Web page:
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Food for Thought Food for Thought

Holiday Food Safety for Your Kitchen

January 16, 2013

By Amanda Haller, B.S.
Brigham and Women's Hospital

Holidays are a wonderful time of celebration that includes food, family and friends. Holidays may also bring more cooks into the kitchen — and maybe a greater chance for unsafe handling of food to occur.

The Centers for Disease Control and Prevention estimate that each year up to 76 million people are affected by food-borne illnesses. The symptoms include nausea, vomiting, diarrhea, abdominal pain or even fevers. One cause of these illnesses is germs and bacteria that are spread when food is not safely handled.

You can help prevent food-borne illnesses at home by making sure that all the cooks in your kitchen, including yourself, follow these food safety tips.

1. Keep it clean.

Wash your hands often when preparing foods. It may sound silly, but there is a proper way to wash your hands. Wash hands thoroughly with warm water and soap for at least 20 seconds, or the same amount of time it takes to sing Happy Birthday twice. Dry your hands with a paper towel or a clean dish towel. Wash your hands often while preparing food, especially after handing any type of raw meat, after touching the garbage and after using the bathroom.

2. Thaw it smartly.

The safest way to thaw your holiday turkey or ham is in the refrigerator. Put it on a plate on the bottom shelf of the refrigerator. This will prevent juices from driping onto other foods. Allow about 1 day of thawing for every 4 to 5 pounds of turkey or ham.

Here are some tips if you're running short on time.

  • Thaw turkey or ham can in the microwave. (Check the owner's manual for directions.) The microwave can cause some hot spots in meat, so it's important to begin cooking immediately after thawing in the microwave.
  • To thaw meats in cold water, keep it in its original airtight packaging and put in a leak-proof bag. Cover it with cold water. Change the water every 30 minutes. Allow 30 minutes of thawing for each pound of meat.
  • Holiday turkey or hams should never be thawed at room temperature on a counter top or under hot water.

You can also avoid spreading harmful bacteria by starting with a clean kitchen and utensils. Use a separate cutting board and utensils for raw meat. Never use the same cutting board or utensils on other foods that was used for raw meat. This could spread bacteria and cause food-borne illness such as salmonella. Also, be sure to clean countertops often, especially after handling raw meats.

3. Cook it thoroughly.

Undercooked meat may contain harmful bacteria that can cause food-borne illness. Make a meat thermometer your new best friend in the kitchen. Use it to ensure that you cook food thoroughly.

Pop-up thermometers that are inserted into some turkeys don't accurately measure temperature, so it is difficult to know when the turkey is thoroughly cooked.

Place a meat thermometer into the innerrmost part of the turkey thigh, or into the thickest part of the ham or roast and follow these guidelines:

  • Cook turkey until it reaches 165° Fahrenheit.
  • Ham or pork roasts should be cooked to 160° Fahrenheit.
  • Stuffed turkeys should also cook until they reach 165° Fahrenheit when the thermometer is inserted into the stuffing.

Also, be sure to boil gravy before serving to kill harmful bacteria.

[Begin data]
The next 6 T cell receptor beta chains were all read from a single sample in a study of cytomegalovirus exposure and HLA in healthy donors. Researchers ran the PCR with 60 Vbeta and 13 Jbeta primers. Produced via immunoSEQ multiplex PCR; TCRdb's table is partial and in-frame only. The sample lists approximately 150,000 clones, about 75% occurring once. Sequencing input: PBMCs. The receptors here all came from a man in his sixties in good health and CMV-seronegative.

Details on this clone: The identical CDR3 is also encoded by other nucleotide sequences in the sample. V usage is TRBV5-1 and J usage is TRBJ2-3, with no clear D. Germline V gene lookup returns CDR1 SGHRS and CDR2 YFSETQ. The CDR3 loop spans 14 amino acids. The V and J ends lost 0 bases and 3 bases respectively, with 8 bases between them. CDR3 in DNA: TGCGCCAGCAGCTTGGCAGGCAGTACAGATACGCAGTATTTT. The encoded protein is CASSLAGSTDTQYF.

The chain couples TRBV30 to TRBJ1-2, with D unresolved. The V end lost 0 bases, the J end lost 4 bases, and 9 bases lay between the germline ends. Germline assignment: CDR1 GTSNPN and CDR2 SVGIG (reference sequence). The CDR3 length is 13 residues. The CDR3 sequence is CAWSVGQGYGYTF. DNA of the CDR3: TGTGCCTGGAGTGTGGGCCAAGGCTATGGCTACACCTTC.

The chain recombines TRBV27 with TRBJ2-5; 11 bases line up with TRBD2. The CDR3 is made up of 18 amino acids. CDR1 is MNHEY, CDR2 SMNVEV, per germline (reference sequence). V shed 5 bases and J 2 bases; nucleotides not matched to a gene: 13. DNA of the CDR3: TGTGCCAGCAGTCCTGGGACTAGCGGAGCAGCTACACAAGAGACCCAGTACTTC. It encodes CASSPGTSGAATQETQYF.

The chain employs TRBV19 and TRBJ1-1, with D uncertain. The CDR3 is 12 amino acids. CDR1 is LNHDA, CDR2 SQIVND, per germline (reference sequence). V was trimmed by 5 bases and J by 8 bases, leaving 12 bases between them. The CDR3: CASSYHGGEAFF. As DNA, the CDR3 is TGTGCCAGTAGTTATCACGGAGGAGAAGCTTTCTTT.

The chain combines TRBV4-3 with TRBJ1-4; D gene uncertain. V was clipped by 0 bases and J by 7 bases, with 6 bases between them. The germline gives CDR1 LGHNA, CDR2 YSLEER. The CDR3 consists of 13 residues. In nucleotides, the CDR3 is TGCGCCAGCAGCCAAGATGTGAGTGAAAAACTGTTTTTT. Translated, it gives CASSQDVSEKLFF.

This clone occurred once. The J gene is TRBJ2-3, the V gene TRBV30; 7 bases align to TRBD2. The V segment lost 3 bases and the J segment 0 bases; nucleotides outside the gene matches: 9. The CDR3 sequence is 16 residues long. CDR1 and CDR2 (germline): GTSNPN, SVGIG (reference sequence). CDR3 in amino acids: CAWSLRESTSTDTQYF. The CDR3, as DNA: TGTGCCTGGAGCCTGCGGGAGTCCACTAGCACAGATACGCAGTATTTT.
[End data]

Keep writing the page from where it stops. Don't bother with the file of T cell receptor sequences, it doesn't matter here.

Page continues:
4. Refrigerate promptly.

Holiday parties can last for hours and food is often left out until people leave. Bacteria rapidly multiply after more than 2 hours of sitting at room temperature, which can make food unsafe to eat. To prevent this from happening, refrigerate food within 2 hours of serving it. For longer parties, keep some fresh food in the refrigerator to serve at intervals during the party.

A word about uncooked cookie or cake batter. Because it contains raw eggs that may be contaminated with salmonella bacteria, don't let people dip into it. Salmonella can cause nausea, vomiting, diarrhea and abdominal pain, which are enough to ruin anyone's holiday.

5. Store it properly.

It is a common mistake to let cooked food cool to room temperature before storing it in the refrigerator. Instead, use the same 2-hour rule as above and place cooked food in the refrigerator within 2 hours of cooking.

Proper storage containers should be less than 2 inches deep and airtight. Deep storage containers allow the middle to remain warmer for longer, which could let bacteria growth. Here are some additional tips.

  • To store turkey correctly, pull the breast meat off the bone. You can leave legs and wings whole.
  • Stuffing should be removed from the turkey and stored separately.
  • Refrigerator temperatures should be less than 40° Fahrenheit; the freezer should be less than 0° Fahrenheit.

Be sure to use your delicious leftovers soon after the holiday.

  • Cooked turkey, casseroles and cooked vegetables should be eaten within 3 to 4 days.
  • Stuffing and gravy should be eaten within 1 to 2 days.
  • Desserts such as fruit and cream pies should be eaten within 2 to 3 days; cheesecake should be eaten within 7 days.

If you are ever in doubt if your leftovers are still fresh, throw them out!

Don't let harmful bacteria ruin your holiday fun this year. Simply keep these tips in mind when preparing, cooking, serving and storing food to have a happy, safe holiday!

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Amanda Haller completed her B.S. in nutrition and dietetics at Simmons College, Boston. She is currently a dietetic intern at Brigham and Women’s Hospital.

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